Never Been Born

Poem by Beatrice Preti, Photograph by Darwin Chan


Her eyes fill with memories of bloodshed and gore

“Hey, doctor,” she says. “I wish I’d never been born.”

Her legs are too short to reach to the ground

So I lend her my arm, and help her jump down

She runs to the window, and looks at the sky

“It’s raining,” she says. “Someone’s made angels cry.”

Her little feet patter like drops on the floor

My hands starts to shake. I can’t take any more.

So I make my excuses and run from the room

My crafted façade lies shattered in ruins

My childhood, my life never prepped me for this

Where a child tries to die to find solace and bliss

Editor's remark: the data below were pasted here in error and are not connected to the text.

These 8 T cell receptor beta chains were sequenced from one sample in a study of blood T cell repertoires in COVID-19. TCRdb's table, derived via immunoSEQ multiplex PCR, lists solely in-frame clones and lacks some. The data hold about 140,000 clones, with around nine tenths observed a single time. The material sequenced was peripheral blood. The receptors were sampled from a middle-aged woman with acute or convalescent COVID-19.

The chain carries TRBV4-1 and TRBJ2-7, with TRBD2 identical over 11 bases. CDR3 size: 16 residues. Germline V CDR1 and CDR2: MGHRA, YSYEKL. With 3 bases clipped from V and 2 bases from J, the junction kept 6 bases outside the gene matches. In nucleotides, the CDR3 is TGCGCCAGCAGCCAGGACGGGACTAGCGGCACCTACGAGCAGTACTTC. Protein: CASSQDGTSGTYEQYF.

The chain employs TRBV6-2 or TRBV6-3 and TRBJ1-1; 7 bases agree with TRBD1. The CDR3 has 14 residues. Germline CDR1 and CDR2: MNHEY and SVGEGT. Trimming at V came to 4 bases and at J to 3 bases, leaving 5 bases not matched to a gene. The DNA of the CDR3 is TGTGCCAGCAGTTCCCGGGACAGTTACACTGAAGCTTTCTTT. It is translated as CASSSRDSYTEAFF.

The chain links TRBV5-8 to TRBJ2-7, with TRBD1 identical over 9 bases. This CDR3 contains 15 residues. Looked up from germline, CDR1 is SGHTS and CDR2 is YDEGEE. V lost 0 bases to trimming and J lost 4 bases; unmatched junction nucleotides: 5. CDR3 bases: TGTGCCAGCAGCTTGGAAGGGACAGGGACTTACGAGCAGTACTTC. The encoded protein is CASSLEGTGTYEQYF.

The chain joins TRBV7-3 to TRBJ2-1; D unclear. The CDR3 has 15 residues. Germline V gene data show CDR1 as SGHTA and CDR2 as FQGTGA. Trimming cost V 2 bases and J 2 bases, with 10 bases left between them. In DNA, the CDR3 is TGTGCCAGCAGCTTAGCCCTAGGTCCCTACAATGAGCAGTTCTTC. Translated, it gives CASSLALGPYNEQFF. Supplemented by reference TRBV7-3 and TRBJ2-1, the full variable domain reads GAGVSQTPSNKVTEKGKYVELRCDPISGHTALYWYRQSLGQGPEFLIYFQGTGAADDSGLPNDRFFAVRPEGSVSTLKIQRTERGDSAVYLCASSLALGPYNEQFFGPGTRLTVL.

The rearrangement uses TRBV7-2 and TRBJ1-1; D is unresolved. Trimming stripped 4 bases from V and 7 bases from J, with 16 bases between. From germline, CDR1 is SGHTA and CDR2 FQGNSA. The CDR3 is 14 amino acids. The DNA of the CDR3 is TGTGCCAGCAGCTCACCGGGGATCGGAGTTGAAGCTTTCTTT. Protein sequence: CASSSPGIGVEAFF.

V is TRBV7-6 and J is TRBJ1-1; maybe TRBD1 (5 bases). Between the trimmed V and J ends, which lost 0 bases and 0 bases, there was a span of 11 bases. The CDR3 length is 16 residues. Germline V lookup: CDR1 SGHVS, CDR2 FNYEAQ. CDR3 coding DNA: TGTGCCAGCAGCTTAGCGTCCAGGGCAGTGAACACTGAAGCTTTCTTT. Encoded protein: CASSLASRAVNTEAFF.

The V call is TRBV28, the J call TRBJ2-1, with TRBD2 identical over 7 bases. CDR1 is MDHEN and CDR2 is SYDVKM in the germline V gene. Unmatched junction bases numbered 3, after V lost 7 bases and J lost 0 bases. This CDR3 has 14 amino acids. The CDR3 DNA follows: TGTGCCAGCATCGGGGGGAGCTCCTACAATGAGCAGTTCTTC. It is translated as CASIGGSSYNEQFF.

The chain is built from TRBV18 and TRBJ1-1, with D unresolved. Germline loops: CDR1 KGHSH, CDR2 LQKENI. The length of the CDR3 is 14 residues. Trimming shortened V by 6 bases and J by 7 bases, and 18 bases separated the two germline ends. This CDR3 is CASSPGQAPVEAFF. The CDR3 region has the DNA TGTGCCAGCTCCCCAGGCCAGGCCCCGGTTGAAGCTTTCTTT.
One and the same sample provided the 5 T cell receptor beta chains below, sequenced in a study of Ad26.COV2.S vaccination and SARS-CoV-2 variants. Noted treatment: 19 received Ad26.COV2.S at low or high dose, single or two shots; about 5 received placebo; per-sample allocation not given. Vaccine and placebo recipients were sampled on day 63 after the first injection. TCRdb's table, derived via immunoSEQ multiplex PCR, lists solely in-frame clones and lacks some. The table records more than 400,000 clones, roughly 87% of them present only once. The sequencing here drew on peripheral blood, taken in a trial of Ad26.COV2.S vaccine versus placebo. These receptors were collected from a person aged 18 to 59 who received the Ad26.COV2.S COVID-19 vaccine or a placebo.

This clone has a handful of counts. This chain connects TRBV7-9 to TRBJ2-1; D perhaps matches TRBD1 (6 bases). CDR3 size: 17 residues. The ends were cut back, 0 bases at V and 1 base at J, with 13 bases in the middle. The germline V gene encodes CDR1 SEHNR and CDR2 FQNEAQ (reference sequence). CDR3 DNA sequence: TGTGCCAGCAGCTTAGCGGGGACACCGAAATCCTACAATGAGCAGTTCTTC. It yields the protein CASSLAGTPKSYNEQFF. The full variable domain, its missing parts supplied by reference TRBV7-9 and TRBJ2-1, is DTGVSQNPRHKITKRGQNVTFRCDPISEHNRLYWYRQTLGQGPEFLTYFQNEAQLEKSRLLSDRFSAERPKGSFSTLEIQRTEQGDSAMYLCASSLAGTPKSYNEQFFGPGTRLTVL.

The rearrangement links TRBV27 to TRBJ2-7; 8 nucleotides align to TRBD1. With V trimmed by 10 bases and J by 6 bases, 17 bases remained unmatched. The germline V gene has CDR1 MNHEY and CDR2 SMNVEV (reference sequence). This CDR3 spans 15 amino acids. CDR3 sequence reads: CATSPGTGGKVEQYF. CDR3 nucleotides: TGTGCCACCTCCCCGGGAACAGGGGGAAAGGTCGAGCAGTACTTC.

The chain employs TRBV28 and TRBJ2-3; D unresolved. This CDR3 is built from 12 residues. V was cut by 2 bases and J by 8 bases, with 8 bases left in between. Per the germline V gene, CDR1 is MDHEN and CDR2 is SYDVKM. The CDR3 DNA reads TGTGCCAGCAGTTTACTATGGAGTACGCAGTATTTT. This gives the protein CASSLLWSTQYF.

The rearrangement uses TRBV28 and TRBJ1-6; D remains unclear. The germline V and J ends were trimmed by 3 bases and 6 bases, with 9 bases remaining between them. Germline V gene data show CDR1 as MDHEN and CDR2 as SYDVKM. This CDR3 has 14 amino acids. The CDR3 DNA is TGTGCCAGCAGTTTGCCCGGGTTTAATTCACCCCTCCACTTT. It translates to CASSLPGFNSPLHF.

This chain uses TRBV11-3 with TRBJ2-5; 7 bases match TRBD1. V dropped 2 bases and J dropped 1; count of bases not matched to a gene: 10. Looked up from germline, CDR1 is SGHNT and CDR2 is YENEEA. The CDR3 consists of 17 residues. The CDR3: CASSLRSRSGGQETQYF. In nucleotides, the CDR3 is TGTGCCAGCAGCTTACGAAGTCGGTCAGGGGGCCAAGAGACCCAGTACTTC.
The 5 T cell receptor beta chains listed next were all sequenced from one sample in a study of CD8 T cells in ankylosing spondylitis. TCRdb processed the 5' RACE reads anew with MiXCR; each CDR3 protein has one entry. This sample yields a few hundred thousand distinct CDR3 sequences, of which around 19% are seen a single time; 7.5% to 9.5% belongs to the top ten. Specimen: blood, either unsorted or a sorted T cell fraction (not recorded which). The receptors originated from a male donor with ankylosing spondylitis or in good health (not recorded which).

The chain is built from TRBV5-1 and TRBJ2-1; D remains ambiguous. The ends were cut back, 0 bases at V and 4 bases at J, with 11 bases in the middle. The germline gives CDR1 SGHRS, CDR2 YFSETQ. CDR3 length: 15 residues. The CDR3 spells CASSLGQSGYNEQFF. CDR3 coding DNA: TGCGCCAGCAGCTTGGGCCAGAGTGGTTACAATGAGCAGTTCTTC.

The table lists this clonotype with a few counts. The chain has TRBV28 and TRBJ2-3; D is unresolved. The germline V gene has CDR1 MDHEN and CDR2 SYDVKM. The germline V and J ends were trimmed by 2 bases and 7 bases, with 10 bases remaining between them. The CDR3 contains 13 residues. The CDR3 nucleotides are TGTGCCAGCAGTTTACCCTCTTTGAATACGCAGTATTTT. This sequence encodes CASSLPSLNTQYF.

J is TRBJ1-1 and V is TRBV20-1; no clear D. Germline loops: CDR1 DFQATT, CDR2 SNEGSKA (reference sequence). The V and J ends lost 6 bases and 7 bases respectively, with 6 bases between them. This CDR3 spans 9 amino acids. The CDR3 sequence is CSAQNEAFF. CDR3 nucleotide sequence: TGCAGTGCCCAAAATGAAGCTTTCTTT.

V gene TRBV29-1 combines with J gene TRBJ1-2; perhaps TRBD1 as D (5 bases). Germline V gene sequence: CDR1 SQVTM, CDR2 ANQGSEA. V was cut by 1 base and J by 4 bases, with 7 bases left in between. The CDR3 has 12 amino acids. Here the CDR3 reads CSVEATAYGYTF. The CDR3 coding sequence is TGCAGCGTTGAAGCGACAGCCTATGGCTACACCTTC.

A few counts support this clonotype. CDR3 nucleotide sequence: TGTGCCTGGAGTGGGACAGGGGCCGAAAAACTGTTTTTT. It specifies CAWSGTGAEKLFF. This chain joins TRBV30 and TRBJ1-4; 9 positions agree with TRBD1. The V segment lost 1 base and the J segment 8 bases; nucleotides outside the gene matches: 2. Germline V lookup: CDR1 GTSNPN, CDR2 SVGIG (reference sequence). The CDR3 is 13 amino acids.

I stare out the window as rain splashes down

I push out my heart, and I hope that it drowns

And, once I am sure that I’ve lost it (for now)

I take a breath in, and turn back around

I return to the room. She’s still standing there. 

Her eyes are like oceans of endless despair

She speaks to me still, but I cannot hear

Though my body is present, my mind is not here

I don’t know what to do; my conscience is torn

What can you say when a child wishes she’d never been born?

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